A brass-cased Gravity Clock came from Germany in the early part of the 20th century. The clock itself was designed to slide up and down two vertical pillars. To wind up the mechanism the clock was pushed to the top of the Supporting pillars. Its weight caused it to steadily slide down the two pillars, thus activating its mechanism. Its pendulum, visible through die glass dial, kept swinging until the clock reached the base of the support. To rewind the clockwork the clock was again raised to the top of the pillars to start its slow descent all over again. A real curiosity!

The Victorian and the Edwardians, enjoyed buying such mechanical novelities. Another interesting German clock incorporated a running water fountain in which spring water pours from a traditional lion`s head spouting into a trough. Well, that is the illusion intended, though a revolving spiralled glass rod effectively imitates the falling water effect. The rod stretches straight front the lion`, mouth to the basin and is turned by a separate clockwork motor. The effect is quite realistic.

The Germans had always been noted for mechanical novelties. Their carved wooden cuckoo clocks, made in the Black Forest area, became a world-famous product. The Germans were also fond of making clocks in the form of smallish seated dogs with large eyes. Large because their eyes needed to be seen in order to tell the time they recorded. No traditional dials for these types of clock, their eyes told the time! Twelve divisions radiate from the pupil of each eyeball, which slowly revolve independently, turned by the clockwork mechanism within the head. Each division is numbered, the right eye indicating hours, the left showing the pausing minutes. Two examples were in the collection, one carved from wood, the other, a slightly smaller version, moulded from hard composition, probably towards die end of the 1930s.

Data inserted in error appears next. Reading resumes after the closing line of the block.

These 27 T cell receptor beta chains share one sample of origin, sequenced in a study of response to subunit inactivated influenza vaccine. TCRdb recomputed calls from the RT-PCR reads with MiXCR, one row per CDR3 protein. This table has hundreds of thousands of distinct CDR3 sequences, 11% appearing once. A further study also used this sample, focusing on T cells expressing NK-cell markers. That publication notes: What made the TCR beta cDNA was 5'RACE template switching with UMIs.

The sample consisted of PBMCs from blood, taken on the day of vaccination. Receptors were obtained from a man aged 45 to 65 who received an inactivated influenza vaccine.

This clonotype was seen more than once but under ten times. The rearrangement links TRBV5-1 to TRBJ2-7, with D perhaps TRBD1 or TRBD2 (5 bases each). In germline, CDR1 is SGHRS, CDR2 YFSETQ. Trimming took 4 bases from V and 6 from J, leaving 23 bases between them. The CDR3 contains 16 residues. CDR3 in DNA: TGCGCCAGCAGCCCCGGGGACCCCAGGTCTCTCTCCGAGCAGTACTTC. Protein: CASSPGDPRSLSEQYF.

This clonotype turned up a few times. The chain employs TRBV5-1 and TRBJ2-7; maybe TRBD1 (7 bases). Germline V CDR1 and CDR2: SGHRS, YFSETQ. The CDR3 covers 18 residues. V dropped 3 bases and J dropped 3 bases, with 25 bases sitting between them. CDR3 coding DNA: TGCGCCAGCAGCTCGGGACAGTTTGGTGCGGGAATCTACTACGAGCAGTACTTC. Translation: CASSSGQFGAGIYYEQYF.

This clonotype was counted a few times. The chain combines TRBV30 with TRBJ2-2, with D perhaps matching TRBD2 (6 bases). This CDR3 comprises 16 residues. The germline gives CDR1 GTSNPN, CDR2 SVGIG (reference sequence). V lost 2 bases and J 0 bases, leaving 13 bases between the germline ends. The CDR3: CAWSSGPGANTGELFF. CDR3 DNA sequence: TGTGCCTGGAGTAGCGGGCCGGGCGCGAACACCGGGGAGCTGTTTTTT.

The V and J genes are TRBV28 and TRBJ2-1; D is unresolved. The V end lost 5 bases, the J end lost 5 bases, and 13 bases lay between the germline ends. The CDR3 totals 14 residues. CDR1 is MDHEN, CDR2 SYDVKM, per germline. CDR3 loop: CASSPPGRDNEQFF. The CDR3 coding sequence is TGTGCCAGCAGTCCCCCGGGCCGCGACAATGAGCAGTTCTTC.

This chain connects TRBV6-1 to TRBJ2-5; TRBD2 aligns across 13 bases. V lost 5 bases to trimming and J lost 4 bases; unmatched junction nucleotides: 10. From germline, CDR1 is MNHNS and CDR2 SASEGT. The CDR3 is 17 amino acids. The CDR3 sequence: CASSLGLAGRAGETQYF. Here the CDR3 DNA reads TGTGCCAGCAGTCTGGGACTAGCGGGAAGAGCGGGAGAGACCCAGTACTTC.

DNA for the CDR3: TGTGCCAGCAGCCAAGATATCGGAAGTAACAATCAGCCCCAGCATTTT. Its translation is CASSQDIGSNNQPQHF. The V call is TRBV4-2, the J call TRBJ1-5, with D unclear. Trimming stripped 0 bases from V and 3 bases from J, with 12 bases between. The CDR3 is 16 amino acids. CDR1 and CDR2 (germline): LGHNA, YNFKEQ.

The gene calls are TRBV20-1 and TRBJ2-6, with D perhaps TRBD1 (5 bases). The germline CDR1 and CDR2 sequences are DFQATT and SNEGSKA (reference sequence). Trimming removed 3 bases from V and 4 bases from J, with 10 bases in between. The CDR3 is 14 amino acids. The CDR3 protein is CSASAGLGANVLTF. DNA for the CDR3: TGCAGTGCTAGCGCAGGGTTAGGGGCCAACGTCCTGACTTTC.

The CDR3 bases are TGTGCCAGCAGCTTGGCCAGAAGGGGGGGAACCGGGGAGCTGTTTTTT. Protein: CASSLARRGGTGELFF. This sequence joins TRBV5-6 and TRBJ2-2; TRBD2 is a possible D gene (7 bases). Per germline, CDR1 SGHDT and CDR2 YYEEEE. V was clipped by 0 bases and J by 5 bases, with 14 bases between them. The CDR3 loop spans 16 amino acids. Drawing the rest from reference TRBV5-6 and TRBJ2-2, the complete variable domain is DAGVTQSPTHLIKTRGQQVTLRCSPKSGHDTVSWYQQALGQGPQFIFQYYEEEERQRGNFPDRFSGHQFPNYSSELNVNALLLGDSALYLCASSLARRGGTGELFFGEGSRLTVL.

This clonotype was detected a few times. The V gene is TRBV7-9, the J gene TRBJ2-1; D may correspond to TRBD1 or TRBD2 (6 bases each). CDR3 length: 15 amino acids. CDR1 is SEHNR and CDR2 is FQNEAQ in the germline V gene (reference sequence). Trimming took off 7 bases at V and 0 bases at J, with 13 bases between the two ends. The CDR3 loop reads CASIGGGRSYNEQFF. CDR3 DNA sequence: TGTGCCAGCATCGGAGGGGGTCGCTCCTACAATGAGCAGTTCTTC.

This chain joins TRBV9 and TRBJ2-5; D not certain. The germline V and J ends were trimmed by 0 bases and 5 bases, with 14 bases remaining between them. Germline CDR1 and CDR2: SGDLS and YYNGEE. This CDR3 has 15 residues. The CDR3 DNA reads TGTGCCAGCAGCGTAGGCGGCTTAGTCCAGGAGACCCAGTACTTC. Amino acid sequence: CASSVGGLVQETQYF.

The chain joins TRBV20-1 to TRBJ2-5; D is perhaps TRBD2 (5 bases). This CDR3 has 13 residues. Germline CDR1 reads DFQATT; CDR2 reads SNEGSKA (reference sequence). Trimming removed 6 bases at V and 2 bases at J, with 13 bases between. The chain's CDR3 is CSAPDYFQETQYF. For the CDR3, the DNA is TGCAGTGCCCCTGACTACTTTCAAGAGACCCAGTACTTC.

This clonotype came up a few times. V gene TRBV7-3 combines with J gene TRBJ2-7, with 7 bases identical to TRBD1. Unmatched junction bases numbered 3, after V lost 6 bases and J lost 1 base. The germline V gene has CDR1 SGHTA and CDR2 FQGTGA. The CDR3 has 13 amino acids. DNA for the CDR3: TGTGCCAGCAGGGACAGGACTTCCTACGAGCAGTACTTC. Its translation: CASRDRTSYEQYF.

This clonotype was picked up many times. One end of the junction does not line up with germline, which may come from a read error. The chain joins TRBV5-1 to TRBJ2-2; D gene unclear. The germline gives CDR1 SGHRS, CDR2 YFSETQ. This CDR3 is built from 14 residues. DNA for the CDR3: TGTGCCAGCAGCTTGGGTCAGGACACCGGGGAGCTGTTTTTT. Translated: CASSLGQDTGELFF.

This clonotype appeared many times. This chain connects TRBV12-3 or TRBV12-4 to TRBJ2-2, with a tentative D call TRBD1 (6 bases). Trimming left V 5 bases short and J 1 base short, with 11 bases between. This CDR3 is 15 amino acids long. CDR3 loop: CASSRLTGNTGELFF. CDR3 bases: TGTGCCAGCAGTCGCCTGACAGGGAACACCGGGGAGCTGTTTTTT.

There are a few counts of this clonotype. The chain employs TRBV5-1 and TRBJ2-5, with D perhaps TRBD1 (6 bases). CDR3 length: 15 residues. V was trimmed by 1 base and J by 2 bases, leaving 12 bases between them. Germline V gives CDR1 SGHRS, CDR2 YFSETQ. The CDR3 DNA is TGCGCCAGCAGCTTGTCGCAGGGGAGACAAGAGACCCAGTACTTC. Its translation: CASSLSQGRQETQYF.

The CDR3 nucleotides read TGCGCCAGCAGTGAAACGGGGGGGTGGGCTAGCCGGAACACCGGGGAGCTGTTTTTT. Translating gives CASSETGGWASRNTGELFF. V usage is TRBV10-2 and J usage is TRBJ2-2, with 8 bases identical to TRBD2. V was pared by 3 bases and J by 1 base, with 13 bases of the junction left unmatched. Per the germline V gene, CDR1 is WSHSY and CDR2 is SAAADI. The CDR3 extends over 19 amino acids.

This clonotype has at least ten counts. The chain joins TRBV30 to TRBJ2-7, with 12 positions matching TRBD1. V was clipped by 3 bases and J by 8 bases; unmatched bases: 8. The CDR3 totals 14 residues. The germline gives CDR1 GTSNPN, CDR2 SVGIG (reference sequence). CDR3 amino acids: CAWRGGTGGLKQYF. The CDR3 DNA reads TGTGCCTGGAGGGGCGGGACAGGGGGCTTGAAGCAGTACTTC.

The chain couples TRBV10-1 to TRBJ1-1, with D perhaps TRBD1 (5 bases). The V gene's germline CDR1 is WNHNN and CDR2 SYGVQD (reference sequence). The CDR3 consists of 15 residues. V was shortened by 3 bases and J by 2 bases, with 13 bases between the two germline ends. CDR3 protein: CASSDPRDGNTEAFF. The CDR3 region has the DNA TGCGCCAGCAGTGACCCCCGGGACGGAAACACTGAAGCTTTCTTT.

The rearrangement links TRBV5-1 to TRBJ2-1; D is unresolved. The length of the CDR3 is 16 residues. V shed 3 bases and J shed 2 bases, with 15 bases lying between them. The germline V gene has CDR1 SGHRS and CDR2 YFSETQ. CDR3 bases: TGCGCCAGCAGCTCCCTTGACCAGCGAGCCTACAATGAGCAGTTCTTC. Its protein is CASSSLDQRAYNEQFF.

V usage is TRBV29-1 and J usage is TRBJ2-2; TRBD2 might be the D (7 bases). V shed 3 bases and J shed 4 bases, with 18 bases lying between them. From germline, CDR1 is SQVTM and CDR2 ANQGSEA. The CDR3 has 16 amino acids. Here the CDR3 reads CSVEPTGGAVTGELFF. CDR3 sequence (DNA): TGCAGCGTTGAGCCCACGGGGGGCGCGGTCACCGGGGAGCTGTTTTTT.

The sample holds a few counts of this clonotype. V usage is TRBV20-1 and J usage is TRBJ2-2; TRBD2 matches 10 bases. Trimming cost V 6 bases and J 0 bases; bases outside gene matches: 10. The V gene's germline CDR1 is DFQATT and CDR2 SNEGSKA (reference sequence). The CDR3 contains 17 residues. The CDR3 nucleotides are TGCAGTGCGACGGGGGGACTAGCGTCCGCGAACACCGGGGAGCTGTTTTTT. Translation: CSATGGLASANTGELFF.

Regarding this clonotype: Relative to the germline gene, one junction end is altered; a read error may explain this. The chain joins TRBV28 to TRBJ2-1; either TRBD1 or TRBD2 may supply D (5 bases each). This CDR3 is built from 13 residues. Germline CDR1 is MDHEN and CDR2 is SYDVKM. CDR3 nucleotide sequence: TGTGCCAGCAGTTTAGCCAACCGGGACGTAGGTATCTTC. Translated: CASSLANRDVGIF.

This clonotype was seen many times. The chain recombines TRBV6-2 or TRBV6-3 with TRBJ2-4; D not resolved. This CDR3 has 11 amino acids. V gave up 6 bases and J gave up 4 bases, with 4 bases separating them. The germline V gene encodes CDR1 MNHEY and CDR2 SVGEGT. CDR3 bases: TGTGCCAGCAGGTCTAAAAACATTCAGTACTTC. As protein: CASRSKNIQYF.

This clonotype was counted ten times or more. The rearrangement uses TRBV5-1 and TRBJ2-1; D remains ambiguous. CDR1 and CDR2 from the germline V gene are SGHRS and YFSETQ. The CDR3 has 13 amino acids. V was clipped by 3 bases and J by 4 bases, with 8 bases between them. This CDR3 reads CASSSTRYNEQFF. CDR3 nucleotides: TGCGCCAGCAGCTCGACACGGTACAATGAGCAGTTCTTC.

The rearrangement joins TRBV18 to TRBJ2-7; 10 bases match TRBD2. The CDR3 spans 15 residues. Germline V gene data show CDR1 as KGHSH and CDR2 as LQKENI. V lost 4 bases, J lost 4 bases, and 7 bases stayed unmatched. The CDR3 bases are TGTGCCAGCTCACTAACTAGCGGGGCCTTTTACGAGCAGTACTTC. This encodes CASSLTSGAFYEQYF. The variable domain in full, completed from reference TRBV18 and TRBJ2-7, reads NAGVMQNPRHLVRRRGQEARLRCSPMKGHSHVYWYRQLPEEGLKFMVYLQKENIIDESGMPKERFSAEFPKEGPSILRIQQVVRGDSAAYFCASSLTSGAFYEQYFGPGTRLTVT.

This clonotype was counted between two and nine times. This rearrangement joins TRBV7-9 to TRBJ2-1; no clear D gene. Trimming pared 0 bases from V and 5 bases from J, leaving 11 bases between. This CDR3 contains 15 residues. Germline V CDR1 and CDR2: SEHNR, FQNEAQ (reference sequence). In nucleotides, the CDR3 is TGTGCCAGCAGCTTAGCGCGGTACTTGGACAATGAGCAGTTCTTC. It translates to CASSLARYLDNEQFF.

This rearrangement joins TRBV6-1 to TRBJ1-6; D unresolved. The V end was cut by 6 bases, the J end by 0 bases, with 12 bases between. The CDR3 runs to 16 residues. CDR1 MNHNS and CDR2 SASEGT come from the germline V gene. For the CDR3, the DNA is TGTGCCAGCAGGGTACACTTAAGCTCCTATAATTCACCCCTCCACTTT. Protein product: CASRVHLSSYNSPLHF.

More expensive horological novelties offer a variety of actions ranging from pocket watches with moving figures to musical clocks. Their higher value is brought about by the intricacy of the workmanship entailed in their production. Marvellous musical bracket-clocks were popular. A Victorian example I was shown, could not only strike the hours but offered a selection of melodies played on a number of timed bells. The melodies included Evening Hymn Sicilian Mariners` Hymn, Portuguese Hymn, Old 100th Psalm, Ye Banks and Braes, Rule Britannia, and, naturally enough, being an item of Victoriana, God Save the Queen. A small dial on the clock face shows this selection of melodies and a pointer is rotated by hand to pick out the tune required. Another dial and pointer permit the choice of Strike or Silent. This particular clock has three mechanisms - one for the business of time-keeping, one for striking, and the third for operating the musical bells.